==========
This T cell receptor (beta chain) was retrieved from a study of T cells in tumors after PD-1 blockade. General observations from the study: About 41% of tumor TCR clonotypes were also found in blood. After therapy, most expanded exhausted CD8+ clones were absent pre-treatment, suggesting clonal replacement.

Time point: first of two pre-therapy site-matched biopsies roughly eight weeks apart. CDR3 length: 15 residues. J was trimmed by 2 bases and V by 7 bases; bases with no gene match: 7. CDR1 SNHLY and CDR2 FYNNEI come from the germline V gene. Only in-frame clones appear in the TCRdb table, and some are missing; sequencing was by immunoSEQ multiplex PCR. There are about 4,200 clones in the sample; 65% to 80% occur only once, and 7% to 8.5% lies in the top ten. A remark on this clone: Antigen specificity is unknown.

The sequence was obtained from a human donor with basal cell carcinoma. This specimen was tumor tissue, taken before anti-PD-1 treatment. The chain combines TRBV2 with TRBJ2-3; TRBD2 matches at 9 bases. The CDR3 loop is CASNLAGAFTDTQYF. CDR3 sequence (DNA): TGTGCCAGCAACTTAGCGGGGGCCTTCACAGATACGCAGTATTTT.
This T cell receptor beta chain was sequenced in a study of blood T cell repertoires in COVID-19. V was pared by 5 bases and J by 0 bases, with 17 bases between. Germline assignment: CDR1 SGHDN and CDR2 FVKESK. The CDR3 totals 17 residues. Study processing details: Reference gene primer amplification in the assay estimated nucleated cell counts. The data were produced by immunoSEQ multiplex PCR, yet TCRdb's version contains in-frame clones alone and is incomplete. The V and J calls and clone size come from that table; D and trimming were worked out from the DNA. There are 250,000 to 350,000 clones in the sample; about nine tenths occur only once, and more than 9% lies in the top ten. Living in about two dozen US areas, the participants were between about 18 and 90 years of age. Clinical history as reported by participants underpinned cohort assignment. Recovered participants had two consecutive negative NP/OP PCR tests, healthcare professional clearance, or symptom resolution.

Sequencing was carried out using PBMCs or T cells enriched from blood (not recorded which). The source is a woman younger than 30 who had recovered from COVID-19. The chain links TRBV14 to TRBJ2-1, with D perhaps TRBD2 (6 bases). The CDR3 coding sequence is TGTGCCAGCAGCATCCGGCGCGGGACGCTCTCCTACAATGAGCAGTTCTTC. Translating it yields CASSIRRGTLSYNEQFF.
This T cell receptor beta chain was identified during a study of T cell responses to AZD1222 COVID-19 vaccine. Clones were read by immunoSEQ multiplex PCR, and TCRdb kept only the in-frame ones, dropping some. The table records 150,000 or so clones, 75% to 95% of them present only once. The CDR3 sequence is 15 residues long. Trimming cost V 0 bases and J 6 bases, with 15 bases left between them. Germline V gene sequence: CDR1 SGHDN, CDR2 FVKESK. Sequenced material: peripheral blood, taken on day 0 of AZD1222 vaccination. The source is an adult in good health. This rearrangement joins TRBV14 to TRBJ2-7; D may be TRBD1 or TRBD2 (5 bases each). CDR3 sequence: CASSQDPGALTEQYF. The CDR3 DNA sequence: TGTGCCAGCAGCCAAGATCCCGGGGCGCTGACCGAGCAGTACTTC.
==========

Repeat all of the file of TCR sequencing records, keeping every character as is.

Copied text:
This T cell receptor (beta chain) was retrieved from a study of T cells in tumors after PD-1 blockade. General observations from the study: About 41% of tumor TCR clonotypes were also found in blood. After therapy, most expanded exhausted CD8+ clones were absent pre-treatment, suggesting clonal replacement.

Time point: first of two pre-therapy site-matched biopsies roughly eight weeks apart. CDR3 length: 15 residues. J was trimmed by 2 bases and V by 7 bases; bases with no gene match: 7. CDR1 SNHLY and CDR2 FYNNEI come from the germline V gene. Only in-frame clones appear in the TCRdb table, and some are missing; sequencing was by immunoSEQ multiplex PCR. There are about 4,200 clones in the sample; 65% to 80% occur only once, and 7% to 8.5% lies in the top ten. A remark on this clone: Antigen specificity is unknown.

The sequence was obtained from a human donor with basal cell carcinoma. This specimen was tumor tissue, taken before anti-PD-1 treatment. The chain combines TRBV2 with TRBJ2-3; TRBD2 matches at 9 bases. The CDR3 loop is CASNLAGAFTDTQYF. CDR3 sequence (DNA): TGTGCCAGCAACTTAGCGGGGGCCTTCACAGATACGCAGTATTTT.
This T cell receptor beta chain was sequenced in a study of blood T cell repertoires in COVID-19. V was pared by 5 bases and J by 0 bases, with 17 bases between. Germline assignment: CDR1 SGHDN and CDR2 FVKESK. The CDR3 totals 17 residues. Study processing details: Reference gene primer amplification in the assay estimated nucleated cell counts. The data were produced by immunoSEQ multiplex PCR, yet TCRdb's version contains in-frame clones alone and is incomplete. The V and J calls and clone size come from that table; D and trimming were worked out from the DNA. There are 250,000 to 350,000 clones in the sample; about nine tenths occur only once, and more than 9% lies in the top ten. Living in about two dozen US areas, the participants were between about 18 and 90 years of age. Clinical history as reported by participants underpinned cohort assignment. Recovered participants had two consecutive negative NP/OP PCR tests, healthcare professional clearance, or symptom resolution.

Sequencing was carried out using PBMCs or T cells enriched from blood (not recorded which). The source is a woman younger than 30 who had recovered from COVID-19. The chain links TRBV14 to TRBJ2-1, with D perhaps TRBD2 (6 bases). The CDR3 coding sequence is TGTGCCAGCAGCATCCGGCGCGGGACGCTCTCCTACAATGAGCAGTTCTTC. Translating it yields CASSIRRGTLSYNEQFF.
This T cell receptor beta chain was identified during a study of T cell responses to AZD1222 COVID-19 vaccine. Clones were read by immunoSEQ multiplex PCR, and TCRdb kept only the in-frame ones, dropping some. The table records 150,000 or so clones, 75% to 95% of them present only once. The CDR3 sequence is 15 residues long. Trimming cost V 0 bases and J 6 bases, with 15 bases left between them. Germline V gene sequence: CDR1 SGHDN, CDR2 FVKESK. Sequenced material: peripheral blood, taken on day 0 of AZD1222 vaccination. The source is an adult in good health. This rearrangement joins TRBV14 to TRBJ2-7; D may be TRBD1 or TRBD2 (5 bases each). CDR3 sequence: CASSQDPGALTEQYF. The CDR3 DNA sequence: TGTGCCAGCAGCCAAGATCCCGGGGCGCTGACCGAGCAGTACTTC.